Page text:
Delia Chatoor, Pax Christi Scotland’s ear to the UN in Trinidad and Tobago and member of the Caribbean Climate Change Network, reflects on the World Day of Social Justice
World Day of Social Justice, February 20, 2023 –
Impact on International Peace and Security
On November 26, 2007, the United Nations declared that February 20 should be celebrated annually as the World Day of Social Justice. Even before this, the international community had recognised its commitment “to promote national and global economic systems based on the principles of justice, equity, democracy, participation, transparency, accountability and inclusion.” It was further noted that “social development and social justice are indispensable for the achievement and maintenance of peace and security within and among nations”
Our reality, however, is that peace and security may seem illusory with ongoing armed conflicts and threats to the peace and good order between states. Such was the concern that on January 24, 2023, the Bulletin of the Atomic Scientists “set the Doomsday Clock to 90 seconds to midnight, the closest it has ever been.” The message was that we are being called upon to protect humanity from nuclear war.
Prior to this announcement on January 09, 2023, Pope Francis in his address to members of the Diplomatic Corps accredited to the Holy See sounded the alarm of a nuclear threat which has unfortunately raised “fear and anguish” within the international community. How then can there be social development and social justice when certain states continue to divert billions of dollars in revamping, remodeling and expanding weapons systems? Are the nuclear weapon states which provide Official Development Assistance (ODA) to certain developing countries able to maintain such commitments and so ensure that the Sustainable Development Goals (SDGs) are achievable by 2030?
It is in this regard that when we consider “social justice” we must acknowledge the respect for the human person and the rights which emanate therefrom. The international community has made valiant attempts over the years through the adoption of international instruments, resolutions and policies. Many of them call on States to enact domestic legislation which could give effect to the elements and so facilitate the realisation of social justice which in turn could facilitate peace and security.
The Church has paid great attention to the subject of Social Justice as can be gleaned from the Conciliary Document of Vatican Council 11 “Gaudium et Spes” where at paragraph 29.3 stated that “Excessive economic and social disparity between individuals and peoples of one human race is a source of scandal and militates against social justice, equity, human dignity, as well as social and international peace.”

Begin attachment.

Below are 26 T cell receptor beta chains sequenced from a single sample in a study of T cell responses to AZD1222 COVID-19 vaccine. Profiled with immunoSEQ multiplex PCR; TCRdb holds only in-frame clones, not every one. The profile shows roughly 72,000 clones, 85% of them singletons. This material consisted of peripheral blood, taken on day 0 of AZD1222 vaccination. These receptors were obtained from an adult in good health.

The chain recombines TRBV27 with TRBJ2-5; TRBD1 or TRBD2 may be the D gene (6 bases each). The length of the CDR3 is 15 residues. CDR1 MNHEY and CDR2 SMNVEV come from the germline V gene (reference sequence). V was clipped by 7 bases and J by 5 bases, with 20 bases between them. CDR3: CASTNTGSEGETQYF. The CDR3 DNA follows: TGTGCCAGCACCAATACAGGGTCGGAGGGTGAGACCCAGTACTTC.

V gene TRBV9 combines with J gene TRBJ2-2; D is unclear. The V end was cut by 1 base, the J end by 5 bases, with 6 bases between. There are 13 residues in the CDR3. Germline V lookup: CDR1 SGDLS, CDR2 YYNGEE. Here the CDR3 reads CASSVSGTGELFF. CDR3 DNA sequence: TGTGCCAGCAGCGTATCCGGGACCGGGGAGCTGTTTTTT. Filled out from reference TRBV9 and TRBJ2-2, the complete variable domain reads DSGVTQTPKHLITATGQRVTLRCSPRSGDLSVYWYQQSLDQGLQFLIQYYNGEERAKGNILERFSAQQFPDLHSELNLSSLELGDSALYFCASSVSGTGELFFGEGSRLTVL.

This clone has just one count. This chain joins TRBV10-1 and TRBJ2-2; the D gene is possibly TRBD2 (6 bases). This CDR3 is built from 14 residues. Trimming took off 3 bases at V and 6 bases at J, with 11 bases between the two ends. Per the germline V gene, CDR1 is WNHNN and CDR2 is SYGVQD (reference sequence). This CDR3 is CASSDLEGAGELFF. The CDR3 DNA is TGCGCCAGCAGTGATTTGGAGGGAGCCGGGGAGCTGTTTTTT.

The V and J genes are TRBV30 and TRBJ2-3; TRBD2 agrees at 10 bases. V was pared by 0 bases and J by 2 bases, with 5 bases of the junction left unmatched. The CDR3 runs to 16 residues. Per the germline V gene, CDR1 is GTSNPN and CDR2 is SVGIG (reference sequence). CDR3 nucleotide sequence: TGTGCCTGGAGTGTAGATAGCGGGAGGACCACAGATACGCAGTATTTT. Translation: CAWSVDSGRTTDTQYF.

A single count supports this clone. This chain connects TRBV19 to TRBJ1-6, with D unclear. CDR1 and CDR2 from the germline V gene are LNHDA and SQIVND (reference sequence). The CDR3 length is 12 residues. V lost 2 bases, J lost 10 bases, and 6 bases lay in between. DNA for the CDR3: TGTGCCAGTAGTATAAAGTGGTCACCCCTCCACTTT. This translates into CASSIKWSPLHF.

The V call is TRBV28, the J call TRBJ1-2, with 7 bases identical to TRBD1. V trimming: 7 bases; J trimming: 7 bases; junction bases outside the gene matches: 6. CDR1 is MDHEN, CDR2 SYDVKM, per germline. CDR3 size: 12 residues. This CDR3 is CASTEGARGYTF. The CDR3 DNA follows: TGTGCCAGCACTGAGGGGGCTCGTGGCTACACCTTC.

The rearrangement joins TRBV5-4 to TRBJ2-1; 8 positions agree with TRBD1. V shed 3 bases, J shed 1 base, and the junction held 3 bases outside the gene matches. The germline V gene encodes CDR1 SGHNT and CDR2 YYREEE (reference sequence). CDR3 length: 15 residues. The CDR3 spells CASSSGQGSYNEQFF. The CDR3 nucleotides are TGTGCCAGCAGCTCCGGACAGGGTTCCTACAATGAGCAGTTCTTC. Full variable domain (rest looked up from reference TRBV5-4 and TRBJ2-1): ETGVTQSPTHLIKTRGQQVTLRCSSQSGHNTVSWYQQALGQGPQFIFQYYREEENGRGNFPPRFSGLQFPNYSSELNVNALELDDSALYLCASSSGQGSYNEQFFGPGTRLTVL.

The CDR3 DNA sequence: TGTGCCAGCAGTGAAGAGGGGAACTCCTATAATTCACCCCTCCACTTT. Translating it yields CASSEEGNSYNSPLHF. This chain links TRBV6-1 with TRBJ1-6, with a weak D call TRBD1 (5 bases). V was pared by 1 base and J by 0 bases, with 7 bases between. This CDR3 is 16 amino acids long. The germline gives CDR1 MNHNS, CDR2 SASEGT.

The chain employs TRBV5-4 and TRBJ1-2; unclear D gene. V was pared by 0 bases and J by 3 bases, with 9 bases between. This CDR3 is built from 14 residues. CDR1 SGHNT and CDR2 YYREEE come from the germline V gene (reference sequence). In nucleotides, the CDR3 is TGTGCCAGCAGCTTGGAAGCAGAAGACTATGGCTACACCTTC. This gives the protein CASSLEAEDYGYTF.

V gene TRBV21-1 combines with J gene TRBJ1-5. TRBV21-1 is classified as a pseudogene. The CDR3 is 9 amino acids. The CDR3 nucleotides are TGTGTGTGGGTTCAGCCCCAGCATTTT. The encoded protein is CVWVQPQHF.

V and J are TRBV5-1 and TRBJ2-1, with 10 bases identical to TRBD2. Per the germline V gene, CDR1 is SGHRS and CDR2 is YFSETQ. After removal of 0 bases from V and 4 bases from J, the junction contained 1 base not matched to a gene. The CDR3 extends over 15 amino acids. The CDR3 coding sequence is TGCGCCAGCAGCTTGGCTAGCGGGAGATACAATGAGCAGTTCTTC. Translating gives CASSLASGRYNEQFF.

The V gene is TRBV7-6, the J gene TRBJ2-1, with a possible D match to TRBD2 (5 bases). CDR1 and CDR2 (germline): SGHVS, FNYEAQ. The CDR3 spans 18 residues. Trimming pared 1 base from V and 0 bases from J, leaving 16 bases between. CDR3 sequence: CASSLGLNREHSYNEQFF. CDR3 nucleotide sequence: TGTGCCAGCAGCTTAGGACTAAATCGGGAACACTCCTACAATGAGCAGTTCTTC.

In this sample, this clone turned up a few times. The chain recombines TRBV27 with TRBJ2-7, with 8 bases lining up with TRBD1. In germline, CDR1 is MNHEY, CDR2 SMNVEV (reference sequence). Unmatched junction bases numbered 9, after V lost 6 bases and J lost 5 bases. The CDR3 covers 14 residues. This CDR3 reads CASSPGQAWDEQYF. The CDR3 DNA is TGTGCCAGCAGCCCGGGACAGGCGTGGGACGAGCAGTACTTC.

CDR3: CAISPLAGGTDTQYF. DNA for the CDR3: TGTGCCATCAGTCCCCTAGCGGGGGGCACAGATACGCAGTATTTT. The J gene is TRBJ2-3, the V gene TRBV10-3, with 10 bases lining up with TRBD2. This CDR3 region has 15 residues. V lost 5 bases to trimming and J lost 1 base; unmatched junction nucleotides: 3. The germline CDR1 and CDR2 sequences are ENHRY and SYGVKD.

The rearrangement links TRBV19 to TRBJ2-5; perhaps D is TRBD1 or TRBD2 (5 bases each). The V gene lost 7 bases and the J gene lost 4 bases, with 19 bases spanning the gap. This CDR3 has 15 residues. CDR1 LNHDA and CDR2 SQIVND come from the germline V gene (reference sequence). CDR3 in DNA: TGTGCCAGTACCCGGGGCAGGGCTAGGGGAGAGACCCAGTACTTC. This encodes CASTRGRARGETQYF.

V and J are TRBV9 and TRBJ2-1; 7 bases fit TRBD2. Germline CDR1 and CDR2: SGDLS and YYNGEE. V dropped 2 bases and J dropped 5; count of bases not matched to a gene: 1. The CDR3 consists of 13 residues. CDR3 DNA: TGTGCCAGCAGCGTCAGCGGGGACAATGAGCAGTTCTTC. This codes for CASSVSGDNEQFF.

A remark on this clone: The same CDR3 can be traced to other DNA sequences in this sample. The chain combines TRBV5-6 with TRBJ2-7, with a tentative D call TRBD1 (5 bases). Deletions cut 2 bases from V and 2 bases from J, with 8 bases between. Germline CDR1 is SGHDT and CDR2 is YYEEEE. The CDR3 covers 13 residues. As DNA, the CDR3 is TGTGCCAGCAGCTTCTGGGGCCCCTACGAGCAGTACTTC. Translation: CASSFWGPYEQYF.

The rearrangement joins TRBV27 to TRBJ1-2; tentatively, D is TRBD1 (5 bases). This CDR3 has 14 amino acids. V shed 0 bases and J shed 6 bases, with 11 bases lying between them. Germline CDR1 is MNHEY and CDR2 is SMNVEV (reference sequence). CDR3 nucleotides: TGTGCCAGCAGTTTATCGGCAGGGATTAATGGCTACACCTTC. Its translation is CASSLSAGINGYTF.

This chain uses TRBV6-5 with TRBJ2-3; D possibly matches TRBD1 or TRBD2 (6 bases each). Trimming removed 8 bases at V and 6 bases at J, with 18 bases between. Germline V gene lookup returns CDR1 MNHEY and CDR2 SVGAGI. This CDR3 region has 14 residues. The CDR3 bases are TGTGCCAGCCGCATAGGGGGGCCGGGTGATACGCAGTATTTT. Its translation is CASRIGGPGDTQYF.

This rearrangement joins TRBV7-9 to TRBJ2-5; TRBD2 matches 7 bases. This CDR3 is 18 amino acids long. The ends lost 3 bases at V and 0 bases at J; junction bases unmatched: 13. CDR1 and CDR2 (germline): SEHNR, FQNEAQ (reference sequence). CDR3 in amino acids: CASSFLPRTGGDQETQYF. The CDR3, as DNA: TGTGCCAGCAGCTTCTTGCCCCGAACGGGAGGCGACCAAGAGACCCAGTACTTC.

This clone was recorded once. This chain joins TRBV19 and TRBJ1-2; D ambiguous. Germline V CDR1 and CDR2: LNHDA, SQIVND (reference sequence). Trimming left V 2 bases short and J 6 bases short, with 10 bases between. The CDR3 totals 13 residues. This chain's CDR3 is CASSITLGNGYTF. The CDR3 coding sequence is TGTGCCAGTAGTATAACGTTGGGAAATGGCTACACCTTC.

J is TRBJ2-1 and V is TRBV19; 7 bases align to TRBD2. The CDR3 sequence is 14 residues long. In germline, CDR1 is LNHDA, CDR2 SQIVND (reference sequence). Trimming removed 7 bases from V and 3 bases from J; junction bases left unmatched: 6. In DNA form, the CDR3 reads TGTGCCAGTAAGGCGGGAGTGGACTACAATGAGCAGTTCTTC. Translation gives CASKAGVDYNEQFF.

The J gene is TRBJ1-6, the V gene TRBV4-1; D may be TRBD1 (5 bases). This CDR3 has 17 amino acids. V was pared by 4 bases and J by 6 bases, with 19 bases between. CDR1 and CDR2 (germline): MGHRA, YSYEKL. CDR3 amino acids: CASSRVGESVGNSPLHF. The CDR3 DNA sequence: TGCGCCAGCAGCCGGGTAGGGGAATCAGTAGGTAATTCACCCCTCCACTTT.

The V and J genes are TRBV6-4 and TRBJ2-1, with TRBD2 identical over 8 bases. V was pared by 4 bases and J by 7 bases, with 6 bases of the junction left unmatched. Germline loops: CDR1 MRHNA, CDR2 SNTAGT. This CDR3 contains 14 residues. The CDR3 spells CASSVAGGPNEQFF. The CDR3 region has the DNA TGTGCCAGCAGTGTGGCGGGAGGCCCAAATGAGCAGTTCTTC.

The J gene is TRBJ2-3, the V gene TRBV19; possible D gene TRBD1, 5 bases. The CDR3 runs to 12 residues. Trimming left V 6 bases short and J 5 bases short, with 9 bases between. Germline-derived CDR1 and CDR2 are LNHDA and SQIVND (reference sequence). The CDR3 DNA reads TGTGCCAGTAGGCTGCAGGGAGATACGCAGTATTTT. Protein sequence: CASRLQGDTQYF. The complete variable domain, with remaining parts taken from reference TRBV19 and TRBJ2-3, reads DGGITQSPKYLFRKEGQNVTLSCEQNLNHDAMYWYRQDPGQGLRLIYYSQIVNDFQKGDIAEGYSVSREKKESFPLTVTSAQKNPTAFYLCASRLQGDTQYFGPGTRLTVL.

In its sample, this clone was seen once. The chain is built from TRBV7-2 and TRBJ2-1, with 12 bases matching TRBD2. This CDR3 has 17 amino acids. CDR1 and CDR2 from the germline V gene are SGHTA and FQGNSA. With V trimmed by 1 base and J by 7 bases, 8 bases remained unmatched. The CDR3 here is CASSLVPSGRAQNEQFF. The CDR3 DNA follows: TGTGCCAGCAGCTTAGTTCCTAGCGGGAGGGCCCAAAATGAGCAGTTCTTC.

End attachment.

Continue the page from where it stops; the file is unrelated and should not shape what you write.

It is, therefore, unconscionable to accept that in one developed nuclear weapon possessing state USD 746,677 million was made available to nuclear weapons producing companies between January and July 2022, a USD 61.5 million more from 2021.This was happening at a time when the international community was grappling with the fallout from the COVID-19 pandemic as well as other global challenges-armed conflicts, unprecedented natural disasters, global warming, increased migration, shortages of basic food items and high unemployment. This has been compounded by the news that in December 2022,one country had its Parliament grant approval for its Defence Department to spend USD 858.4 billion dollars in Fiscal Year 2023,that is, USD 80 billion higher than the previous year.
In the midst of such developments and the one year anniversary of the conflict between Russia and Ukraine, the President of Russia announced that he was suspending his country’s participation in the new START nuclear arms reduction treaty with the United States. Such action would negatively impact moves towards nuclear weapons controls.
Increased expenditure on armaments and heightened disquiet over a nuclear threat do not augur well for peaceful coexistence. We are, therefore, all being called upon to address the variety of injustices which continue to bedevil the international community. Threats of nuclear war, environmental mismanagement and the evidence-based reality of increasing poverty all impede the initiation of meaningful and long-lasting policies. The most vulnerable in our communities continue to clamour for national development programmes which would achieve the growth, peace, social and environmental justice needed. This would enable them to realise the call contained in the Resolution of the United Nations (UNGA Res.A/RES/62/10).